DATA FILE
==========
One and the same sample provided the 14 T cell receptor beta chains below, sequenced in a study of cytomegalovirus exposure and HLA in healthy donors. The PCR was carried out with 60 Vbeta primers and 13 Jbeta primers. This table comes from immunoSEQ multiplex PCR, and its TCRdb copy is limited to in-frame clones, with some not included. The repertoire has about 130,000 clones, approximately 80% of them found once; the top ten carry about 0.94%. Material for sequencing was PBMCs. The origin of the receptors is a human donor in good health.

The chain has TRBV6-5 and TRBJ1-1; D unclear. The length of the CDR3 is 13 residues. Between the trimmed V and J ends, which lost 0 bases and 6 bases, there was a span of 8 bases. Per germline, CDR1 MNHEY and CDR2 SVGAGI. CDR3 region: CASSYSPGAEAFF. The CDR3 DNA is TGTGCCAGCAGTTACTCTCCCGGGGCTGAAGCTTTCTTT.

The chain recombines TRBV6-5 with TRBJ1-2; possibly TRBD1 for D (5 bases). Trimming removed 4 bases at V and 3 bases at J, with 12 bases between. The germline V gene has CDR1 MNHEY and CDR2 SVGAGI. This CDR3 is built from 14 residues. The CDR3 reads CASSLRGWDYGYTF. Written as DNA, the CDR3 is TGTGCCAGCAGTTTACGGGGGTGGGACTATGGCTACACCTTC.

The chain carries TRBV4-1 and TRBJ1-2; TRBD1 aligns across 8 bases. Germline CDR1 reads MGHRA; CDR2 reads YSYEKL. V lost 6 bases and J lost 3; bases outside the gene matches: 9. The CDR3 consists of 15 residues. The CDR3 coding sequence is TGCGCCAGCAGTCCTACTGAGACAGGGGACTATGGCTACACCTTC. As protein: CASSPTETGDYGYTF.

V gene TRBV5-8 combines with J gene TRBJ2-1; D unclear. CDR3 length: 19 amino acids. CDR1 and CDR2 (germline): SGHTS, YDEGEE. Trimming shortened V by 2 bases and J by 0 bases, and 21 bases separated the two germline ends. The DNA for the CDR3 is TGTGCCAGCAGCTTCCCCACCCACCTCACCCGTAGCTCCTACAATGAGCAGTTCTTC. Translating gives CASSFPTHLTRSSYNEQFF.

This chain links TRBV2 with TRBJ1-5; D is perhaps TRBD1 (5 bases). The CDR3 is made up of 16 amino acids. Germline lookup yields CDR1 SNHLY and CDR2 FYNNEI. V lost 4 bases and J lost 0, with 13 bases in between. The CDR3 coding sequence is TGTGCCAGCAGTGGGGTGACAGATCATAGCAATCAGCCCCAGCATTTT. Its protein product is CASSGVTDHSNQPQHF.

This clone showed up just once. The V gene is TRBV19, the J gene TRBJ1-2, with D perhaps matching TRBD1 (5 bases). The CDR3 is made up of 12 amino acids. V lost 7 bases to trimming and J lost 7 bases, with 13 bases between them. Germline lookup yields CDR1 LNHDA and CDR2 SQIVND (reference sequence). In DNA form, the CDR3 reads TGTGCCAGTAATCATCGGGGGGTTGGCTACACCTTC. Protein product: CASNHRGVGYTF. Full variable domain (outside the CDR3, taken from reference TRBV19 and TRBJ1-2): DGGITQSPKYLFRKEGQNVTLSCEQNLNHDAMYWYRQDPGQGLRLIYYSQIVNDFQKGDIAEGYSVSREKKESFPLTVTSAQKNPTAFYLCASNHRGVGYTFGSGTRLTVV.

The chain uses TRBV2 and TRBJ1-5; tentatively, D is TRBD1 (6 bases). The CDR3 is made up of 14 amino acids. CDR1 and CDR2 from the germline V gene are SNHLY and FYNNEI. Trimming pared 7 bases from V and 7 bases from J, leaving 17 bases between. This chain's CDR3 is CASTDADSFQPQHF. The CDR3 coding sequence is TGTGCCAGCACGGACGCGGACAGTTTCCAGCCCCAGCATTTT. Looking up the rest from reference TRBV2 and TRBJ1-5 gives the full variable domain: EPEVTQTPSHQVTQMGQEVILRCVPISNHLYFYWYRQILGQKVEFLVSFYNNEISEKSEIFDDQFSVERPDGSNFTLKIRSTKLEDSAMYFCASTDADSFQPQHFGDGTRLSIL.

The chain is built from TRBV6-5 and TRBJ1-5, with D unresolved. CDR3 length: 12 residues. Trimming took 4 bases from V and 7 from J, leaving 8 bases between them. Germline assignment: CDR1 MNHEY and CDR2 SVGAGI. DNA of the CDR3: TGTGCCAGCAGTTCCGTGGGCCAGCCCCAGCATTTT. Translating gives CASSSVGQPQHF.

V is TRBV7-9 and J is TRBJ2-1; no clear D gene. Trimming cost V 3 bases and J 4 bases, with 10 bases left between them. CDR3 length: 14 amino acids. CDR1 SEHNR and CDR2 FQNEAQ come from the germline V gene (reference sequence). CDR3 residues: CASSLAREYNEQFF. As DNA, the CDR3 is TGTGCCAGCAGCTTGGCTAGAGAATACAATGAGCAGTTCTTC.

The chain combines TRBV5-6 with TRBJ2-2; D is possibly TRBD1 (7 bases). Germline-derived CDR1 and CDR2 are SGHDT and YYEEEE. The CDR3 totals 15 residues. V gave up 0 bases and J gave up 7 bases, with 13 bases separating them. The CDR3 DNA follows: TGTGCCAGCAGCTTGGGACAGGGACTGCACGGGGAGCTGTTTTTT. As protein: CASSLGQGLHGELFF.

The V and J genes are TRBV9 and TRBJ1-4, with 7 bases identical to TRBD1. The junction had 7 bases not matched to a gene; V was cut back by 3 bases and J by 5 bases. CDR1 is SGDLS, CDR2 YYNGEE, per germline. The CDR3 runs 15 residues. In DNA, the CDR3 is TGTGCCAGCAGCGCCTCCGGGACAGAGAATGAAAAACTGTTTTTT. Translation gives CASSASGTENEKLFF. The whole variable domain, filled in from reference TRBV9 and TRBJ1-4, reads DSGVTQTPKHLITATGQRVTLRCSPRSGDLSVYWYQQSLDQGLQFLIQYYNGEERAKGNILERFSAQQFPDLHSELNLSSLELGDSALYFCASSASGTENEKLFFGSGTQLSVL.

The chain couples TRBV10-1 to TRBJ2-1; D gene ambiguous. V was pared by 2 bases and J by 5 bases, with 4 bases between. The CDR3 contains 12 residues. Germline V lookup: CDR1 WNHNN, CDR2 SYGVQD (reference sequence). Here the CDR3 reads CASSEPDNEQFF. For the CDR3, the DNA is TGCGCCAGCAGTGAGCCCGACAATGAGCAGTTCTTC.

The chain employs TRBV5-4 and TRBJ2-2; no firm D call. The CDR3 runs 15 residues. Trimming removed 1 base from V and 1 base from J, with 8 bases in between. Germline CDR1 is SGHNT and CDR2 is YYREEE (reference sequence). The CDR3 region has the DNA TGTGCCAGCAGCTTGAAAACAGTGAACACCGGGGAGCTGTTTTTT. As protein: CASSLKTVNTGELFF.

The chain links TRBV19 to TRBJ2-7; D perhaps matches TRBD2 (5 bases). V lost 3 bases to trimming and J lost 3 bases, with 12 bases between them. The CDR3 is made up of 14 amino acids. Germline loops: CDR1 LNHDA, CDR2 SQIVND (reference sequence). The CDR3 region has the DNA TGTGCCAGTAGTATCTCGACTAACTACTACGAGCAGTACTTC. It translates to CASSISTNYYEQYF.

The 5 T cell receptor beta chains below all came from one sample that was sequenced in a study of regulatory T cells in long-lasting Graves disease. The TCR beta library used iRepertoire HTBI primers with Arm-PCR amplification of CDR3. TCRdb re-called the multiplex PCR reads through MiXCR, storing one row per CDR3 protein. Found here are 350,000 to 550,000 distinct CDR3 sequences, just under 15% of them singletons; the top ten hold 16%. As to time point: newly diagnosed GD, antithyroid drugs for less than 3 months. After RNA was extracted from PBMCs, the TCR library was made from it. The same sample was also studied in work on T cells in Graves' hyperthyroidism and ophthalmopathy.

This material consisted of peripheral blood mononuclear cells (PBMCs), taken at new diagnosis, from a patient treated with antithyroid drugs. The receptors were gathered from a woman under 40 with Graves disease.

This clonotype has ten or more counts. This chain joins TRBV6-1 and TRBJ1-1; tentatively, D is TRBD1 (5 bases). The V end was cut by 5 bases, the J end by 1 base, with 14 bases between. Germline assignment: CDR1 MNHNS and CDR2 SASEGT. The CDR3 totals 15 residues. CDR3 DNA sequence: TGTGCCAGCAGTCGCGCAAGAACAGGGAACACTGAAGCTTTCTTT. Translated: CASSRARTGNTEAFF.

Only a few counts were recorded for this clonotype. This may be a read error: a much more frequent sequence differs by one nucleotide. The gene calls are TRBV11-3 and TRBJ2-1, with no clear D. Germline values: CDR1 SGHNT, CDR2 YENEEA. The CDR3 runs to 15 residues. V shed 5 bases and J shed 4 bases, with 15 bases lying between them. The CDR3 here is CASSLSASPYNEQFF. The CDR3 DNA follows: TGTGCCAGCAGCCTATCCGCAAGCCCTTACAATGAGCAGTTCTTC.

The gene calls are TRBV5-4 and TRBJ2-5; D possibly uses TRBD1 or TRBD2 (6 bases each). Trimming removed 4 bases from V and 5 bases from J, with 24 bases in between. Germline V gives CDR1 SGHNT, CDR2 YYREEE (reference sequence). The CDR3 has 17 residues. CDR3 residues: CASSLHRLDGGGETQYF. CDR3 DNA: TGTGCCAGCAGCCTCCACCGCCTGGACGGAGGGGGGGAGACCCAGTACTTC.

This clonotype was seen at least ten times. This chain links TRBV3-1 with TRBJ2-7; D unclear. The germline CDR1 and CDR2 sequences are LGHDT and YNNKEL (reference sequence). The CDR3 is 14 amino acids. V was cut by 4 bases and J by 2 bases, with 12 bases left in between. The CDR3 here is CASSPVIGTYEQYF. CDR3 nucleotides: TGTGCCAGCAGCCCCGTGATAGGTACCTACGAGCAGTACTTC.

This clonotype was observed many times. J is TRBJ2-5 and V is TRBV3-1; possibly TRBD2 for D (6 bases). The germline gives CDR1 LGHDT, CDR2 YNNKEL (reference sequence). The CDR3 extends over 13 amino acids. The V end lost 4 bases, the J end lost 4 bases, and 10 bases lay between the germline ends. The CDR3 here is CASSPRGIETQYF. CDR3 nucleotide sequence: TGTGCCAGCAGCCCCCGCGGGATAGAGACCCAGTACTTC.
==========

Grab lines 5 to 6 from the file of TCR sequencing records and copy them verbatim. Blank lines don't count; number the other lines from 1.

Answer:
V gene TRBV5-8 combines with J gene TRBJ2-1; D unclear. CDR3 length: 19 amino acids. CDR1 and CDR2 (germline): SGHTS, YDEGEE. Trimming shortened V by 2 bases and J by 0 bases, and 21 bases separated the two germline ends. The DNA for the CDR3 is TGTGCCAGCAGCTTCCCCACCCACCTCACCCGTAGCTCCTACAATGAGCAGTTCTTC. Translating gives CASSFPTHLTRSSYNEQFF.

This chain links TRBV2 with TRBJ1-5; D is perhaps TRBD1 (5 bases). The CDR3 is made up of 16 amino acids. Germline lookup yields CDR1 SNHLY and CDR2 FYNNEI. V lost 4 bases and J lost 0, with 13 bases in between. The CDR3 coding sequence is TGTGCCAGCAGTGGGGTGACAGATCATAGCAATCAGCCCCAGCATTTT. Its protein product is CASSGVTDHSNQPQHF.